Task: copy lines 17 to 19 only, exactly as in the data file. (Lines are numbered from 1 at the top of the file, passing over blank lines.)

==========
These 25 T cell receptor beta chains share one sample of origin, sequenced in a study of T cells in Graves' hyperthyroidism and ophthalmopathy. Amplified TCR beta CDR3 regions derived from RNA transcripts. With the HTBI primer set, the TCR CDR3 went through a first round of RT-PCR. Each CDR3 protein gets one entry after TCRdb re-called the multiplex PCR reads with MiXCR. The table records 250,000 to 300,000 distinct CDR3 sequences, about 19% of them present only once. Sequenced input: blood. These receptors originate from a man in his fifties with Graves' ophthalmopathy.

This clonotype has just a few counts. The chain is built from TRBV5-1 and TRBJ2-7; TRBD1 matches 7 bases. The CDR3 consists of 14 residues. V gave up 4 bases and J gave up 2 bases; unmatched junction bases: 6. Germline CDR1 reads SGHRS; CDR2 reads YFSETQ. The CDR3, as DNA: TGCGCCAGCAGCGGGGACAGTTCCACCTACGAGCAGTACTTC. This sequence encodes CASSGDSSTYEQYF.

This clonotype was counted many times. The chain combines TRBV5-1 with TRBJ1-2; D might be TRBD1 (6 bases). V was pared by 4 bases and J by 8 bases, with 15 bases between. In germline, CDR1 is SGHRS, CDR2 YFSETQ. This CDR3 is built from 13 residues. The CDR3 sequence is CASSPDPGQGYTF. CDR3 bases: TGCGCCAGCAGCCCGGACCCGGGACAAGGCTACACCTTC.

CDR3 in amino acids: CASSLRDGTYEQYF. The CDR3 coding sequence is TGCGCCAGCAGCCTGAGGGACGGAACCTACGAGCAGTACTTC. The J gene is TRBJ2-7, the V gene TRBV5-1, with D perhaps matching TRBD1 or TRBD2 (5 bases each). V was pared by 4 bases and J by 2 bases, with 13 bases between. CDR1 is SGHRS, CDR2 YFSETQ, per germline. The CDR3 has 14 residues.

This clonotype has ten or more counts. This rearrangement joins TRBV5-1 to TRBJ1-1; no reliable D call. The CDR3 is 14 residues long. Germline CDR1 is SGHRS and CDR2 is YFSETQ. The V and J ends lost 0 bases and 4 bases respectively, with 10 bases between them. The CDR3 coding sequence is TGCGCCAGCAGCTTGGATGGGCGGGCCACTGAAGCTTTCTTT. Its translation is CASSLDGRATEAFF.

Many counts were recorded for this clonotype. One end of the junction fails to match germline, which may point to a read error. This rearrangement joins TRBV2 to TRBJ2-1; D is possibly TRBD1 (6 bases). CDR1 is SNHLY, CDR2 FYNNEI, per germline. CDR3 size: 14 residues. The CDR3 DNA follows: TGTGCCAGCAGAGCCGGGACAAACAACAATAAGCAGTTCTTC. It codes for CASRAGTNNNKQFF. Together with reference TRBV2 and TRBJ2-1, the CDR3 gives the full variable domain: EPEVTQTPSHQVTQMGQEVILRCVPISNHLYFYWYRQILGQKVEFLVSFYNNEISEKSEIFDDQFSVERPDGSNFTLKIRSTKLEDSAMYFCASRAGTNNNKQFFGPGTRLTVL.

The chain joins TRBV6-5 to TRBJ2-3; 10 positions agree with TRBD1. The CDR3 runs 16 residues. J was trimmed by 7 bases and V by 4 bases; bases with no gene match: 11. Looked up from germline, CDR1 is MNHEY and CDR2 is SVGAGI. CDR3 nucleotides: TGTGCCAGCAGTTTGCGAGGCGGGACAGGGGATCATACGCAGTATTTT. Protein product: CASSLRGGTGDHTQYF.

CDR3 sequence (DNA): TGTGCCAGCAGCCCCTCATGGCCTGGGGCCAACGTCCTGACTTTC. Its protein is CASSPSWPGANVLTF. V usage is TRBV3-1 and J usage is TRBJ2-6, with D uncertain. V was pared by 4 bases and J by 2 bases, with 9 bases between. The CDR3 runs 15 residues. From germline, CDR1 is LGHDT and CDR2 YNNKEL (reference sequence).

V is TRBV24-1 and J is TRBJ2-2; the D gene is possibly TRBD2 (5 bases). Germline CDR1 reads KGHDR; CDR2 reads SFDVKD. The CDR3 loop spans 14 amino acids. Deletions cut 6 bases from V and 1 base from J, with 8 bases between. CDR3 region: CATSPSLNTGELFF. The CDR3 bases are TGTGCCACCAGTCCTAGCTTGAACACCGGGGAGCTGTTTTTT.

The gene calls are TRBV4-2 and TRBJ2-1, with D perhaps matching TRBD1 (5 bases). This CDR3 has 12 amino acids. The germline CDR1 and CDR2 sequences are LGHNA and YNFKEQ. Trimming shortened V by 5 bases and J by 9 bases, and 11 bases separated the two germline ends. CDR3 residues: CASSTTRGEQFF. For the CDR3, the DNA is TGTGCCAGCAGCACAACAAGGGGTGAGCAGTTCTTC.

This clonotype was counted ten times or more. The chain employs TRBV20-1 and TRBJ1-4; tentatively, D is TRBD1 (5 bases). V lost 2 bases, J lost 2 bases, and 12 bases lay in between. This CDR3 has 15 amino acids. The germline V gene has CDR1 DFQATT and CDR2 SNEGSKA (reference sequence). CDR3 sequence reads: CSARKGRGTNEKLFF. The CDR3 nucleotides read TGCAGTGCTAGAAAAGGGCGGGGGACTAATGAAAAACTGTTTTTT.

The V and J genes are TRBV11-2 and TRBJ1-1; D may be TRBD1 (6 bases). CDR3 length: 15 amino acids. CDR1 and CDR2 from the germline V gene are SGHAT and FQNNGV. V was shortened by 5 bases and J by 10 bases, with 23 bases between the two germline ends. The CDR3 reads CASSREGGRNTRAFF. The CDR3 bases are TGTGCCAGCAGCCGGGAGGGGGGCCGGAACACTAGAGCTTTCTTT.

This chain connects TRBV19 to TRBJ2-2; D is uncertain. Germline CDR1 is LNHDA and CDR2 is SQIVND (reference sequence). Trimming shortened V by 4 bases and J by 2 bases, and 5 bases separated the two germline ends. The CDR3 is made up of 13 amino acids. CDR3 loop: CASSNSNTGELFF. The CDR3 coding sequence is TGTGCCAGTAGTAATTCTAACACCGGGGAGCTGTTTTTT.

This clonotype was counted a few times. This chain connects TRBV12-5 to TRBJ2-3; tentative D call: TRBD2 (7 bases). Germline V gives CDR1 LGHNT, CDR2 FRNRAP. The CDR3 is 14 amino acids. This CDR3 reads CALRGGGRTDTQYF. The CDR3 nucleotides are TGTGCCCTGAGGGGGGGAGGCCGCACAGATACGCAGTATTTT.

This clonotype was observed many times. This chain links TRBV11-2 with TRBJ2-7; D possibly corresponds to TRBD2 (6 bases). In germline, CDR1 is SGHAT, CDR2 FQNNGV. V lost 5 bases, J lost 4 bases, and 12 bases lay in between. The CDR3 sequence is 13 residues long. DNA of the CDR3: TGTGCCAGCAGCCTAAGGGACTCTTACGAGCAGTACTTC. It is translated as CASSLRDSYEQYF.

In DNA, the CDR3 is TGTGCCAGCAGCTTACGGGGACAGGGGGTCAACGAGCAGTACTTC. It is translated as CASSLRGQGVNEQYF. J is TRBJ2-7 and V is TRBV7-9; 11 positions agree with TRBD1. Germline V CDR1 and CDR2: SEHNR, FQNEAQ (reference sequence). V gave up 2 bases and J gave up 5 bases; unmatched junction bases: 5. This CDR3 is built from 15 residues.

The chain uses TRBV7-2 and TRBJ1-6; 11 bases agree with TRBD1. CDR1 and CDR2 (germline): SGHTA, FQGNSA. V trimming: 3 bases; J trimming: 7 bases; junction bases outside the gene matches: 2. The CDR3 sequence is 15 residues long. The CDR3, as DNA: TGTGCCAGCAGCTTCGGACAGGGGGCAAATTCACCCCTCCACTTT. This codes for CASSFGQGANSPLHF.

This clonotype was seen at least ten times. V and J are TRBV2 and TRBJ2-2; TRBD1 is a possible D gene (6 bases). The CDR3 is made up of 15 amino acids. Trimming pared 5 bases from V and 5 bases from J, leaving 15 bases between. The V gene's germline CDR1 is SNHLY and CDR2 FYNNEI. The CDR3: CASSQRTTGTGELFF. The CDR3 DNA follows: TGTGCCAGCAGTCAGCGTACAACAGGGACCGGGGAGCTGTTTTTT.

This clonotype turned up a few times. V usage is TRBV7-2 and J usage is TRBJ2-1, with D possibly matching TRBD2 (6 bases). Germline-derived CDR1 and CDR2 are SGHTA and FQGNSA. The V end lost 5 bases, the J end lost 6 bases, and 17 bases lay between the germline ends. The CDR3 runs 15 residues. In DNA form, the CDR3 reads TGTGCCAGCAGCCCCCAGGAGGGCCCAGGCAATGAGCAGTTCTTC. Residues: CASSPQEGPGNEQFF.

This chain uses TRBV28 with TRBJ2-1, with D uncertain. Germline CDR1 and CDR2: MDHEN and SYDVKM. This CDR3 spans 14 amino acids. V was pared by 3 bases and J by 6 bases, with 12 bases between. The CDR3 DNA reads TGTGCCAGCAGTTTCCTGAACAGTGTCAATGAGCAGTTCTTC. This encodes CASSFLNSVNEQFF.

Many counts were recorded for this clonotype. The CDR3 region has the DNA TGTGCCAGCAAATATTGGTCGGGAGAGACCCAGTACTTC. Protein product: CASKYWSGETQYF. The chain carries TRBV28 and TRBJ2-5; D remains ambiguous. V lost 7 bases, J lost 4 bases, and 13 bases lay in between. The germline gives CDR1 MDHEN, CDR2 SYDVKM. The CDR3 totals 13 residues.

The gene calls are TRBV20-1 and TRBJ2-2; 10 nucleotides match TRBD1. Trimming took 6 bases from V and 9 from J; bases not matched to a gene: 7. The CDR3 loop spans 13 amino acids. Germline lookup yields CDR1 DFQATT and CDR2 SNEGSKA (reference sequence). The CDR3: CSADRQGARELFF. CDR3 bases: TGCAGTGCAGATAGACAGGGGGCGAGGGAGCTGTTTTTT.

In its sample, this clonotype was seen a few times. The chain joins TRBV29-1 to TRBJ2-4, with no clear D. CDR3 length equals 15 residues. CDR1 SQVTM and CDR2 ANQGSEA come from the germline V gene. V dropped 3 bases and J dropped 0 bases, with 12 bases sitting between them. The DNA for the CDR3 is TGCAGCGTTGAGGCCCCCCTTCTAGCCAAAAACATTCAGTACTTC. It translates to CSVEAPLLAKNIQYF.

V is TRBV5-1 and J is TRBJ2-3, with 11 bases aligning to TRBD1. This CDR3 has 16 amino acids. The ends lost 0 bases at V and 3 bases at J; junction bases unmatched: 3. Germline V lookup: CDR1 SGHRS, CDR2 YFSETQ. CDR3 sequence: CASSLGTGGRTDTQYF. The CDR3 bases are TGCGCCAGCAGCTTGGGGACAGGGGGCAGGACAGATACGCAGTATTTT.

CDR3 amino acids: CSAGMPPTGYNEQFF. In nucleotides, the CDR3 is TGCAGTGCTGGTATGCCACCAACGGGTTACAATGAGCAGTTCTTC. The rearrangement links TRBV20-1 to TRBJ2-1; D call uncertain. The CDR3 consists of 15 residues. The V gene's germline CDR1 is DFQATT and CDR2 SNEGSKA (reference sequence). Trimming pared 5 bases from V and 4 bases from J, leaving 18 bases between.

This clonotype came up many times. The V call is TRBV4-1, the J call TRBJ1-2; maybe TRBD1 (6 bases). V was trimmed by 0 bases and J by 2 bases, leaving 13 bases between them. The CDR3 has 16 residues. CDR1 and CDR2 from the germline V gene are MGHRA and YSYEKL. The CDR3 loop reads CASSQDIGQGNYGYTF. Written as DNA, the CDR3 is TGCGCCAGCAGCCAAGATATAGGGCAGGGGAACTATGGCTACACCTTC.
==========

The chain uses TRBV7-2 and TRBJ1-6; 11 bases agree with TRBD1. CDR1 and CDR2 (germline): SGHTA, FQGNSA. V trimming: 3 bases; J trimming: 7 bases; junction bases outside the gene matches: 2. The CDR3 sequence is 15 residues long. The CDR3, as DNA: TGTGCCAGCAGCTTCGGACAGGGGGCAAATTCACCCCTCCACTTT. This codes for CASSFGQGANSPLHF.

This clonotype was seen at least ten times. V and J are TRBV2 and TRBJ2-2; TRBD1 is a possible D gene (6 bases). The CDR3 is made up of 15 amino acids. Trimming pared 5 bases from V and 5 bases from J, leaving 15 bases between. The V gene's germline CDR1 is SNHLY and CDR2 FYNNEI. The CDR3: CASSQRTTGTGELFF. The CDR3 DNA follows: TGTGCCAGCAGTCAGCGTACAACAGGGACCGGGGAGCTGTTTTTT.

This clonotype turned up a few times. V usage is TRBV7-2 and J usage is TRBJ2-1, with D possibly matching TRBD2 (6 bases). Germline-derived CDR1 and CDR2 are SGHTA and FQGNSA. The V end lost 5 bases, the J end lost 6 bases, and 17 bases lay between the germline ends. The CDR3 runs 15 residues. In DNA form, the CDR3 reads TGTGCCAGCAGCCCCCAGGAGGGCCCAGGCAATGAGCAGTTCTTC. Residues: CASSPQEGPGNEQFF.